We have had quad-core as our main-stream chips for more than long enough and if Sandy Bridge's time table made sense they would have released SB-E first or at least simultaneously with SB mid-range and buy the time IB came along you could believe it might be 6 or 8-core at the upper mid-range.

After all we are talking about 22nm so the chip would probably small anyway so why not a 8-core mid-range and 12/16 core high end?
 
 
+3 #4 yasin 2011-06-24 19:03
TBH, I would have liked 8-core as well, but the way Intel like working is that if they bring in something new, i.e. 8 cores in this case, you pay through the nose for it.
Hence 8-core only comes on the Extreme Series Sandy Bridge and on the enthusiast LGA 2011.
After all X58 has 6c/12t already.
I would assume that the stage after Ivy Bridge, they will release mainstream 6cores or 8cores.
IMO that's one of the advantages of AMD, you don't have to pay exquisite prices for thing such as 8 cores, which come in very handy for rendering and 3D work.
 
 
+1 #5 loadwick 2011-06-26 17:50
Yes i agree Jasin but what i was saying was that 2 years ago when Ivy Bridge was first talked about we didn't know how many cores Sandy Bridge was going to be so 8 core Ivy Bridge sounded very real and doable.

EG if Intel had done upper mid-range S.B with 6 cores and high end had 8 core and tje high end (SB-E) came out at the same time as mid-range SB. Then when IB was ready to come out 8 core could be upper mid-range level or easiler lower high-end and maybe the uber high end could be 12 or 16 core.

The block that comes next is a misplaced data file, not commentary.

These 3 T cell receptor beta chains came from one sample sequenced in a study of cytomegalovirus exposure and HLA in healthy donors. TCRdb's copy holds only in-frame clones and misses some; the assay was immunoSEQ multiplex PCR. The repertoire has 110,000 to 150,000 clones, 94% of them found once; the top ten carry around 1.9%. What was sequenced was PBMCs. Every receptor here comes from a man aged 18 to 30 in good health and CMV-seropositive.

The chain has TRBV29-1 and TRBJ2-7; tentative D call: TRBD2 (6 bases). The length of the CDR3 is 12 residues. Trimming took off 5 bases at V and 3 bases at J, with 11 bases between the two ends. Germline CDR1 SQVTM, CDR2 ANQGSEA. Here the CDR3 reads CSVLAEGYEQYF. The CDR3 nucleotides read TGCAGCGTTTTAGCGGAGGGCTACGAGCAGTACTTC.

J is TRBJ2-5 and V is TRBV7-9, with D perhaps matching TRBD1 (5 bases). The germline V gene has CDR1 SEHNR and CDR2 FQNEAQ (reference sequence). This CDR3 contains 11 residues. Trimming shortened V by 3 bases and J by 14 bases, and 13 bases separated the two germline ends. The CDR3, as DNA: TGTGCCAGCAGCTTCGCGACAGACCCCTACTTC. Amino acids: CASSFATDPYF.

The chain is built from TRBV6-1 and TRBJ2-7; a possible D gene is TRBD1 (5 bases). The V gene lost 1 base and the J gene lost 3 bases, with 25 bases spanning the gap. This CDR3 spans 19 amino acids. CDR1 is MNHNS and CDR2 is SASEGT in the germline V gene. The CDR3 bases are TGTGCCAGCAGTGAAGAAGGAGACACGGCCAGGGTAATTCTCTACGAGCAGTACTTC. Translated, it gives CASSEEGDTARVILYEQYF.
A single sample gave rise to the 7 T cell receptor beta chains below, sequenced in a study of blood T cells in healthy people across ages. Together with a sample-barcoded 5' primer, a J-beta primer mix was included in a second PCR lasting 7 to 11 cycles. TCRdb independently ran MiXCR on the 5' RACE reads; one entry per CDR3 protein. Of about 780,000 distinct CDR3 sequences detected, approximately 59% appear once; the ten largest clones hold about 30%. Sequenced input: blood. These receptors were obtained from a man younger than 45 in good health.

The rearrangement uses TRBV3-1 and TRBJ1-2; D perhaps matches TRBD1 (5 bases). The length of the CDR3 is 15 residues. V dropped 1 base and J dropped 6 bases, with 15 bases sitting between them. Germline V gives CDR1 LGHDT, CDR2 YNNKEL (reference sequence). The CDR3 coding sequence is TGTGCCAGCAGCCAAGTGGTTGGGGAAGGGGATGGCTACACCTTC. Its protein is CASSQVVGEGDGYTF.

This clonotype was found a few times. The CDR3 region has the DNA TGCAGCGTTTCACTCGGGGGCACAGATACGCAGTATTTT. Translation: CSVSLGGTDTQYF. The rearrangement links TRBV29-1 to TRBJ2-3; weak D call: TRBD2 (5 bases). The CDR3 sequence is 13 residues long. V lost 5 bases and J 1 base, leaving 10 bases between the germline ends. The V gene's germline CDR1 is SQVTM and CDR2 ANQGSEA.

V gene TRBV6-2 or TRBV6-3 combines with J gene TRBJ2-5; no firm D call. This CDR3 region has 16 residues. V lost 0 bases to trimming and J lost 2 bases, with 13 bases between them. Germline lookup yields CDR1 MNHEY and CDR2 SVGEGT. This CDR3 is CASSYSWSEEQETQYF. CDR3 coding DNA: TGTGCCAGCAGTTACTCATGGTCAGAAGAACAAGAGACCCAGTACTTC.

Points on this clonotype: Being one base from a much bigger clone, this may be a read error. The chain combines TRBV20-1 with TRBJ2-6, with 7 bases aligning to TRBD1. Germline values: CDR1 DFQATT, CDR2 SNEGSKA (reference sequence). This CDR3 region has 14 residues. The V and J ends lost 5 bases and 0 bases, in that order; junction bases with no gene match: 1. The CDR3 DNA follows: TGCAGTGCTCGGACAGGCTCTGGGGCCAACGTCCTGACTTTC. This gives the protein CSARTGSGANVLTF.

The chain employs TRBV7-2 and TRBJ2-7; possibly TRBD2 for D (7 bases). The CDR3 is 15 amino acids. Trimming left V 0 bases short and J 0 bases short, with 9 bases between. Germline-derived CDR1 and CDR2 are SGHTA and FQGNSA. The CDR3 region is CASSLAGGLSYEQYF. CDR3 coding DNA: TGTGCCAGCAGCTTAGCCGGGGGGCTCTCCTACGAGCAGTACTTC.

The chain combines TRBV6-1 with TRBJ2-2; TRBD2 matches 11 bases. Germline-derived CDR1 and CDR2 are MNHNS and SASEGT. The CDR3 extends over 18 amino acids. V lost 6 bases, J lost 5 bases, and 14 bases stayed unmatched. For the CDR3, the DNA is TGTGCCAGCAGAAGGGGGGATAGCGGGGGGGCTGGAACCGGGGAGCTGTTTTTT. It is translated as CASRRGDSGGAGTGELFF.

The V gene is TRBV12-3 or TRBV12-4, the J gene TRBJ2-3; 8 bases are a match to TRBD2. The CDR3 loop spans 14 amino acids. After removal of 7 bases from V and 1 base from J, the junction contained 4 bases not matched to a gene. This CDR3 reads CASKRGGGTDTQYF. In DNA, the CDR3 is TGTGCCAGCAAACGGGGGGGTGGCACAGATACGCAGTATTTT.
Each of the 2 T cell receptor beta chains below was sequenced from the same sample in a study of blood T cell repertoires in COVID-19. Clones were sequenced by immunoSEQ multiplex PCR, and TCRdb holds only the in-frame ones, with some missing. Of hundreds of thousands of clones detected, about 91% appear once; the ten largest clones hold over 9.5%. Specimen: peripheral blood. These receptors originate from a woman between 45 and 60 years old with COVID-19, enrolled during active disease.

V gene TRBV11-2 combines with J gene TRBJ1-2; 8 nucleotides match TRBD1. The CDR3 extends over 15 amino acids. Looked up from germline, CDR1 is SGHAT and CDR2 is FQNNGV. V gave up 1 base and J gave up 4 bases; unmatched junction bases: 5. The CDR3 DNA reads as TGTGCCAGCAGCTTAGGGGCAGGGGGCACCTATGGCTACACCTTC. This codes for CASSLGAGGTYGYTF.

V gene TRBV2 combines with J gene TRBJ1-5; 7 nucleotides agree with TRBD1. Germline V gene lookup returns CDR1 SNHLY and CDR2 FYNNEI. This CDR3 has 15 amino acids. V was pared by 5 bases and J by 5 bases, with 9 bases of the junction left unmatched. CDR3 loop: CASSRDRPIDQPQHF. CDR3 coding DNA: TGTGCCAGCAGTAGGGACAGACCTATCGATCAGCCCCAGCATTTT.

Things got fukked up when Intel started to p1ss about with release dates high-end coming AFTER mid-range, this should never happen, it should be at the very least simultaneous or a few months before.
 
 
+3 #6 loadwick 2011-06-26 18:11
If you pay high-end prices i think at the very least you should be the latest and new technologies, SB-E is old now. 32 nm is old, SB core is old, more RAM channels won't make any difference and more cache can only help a little.

I guess the reason SB-E was so late is that AMD had nothing to fight X58 with, let alone mid-range Sandy Bridge so why rush the high-end?

The only problem that will leave for Intel and its customers is that 22nm Ivy Bridge is a few months after SB-E which should be faster 'clock for clock' and also probably overclock much better too thanks to 22nm and 3D transistors. So most everyday applications will be much faster on a much cheaper mid-range IB than High-end SB-E. (as most apps don't need more than 4 cores and IB ill clock better).
 
 
0 #7 godrilla 2011-06-28 00:52
FYI : The 1st mainstream quadcore Q6600 is about 4 years old now. By next year it will be five years.

The 1st sixcore mainstream chips were out last year by AMD phenom x6 1055 for $150.

Based on bulldozer the 1st octocore mainstream chips will be out next year or end of this year.

The problem is intel does not have a mainstream sixcore chip yet maybe next year, so a mainstream eightcore chips is still too soon by intel.
 

To be able to post comments please log-in with Disqus

 

Facebook activity

Latest Commented Articles

Recent Comments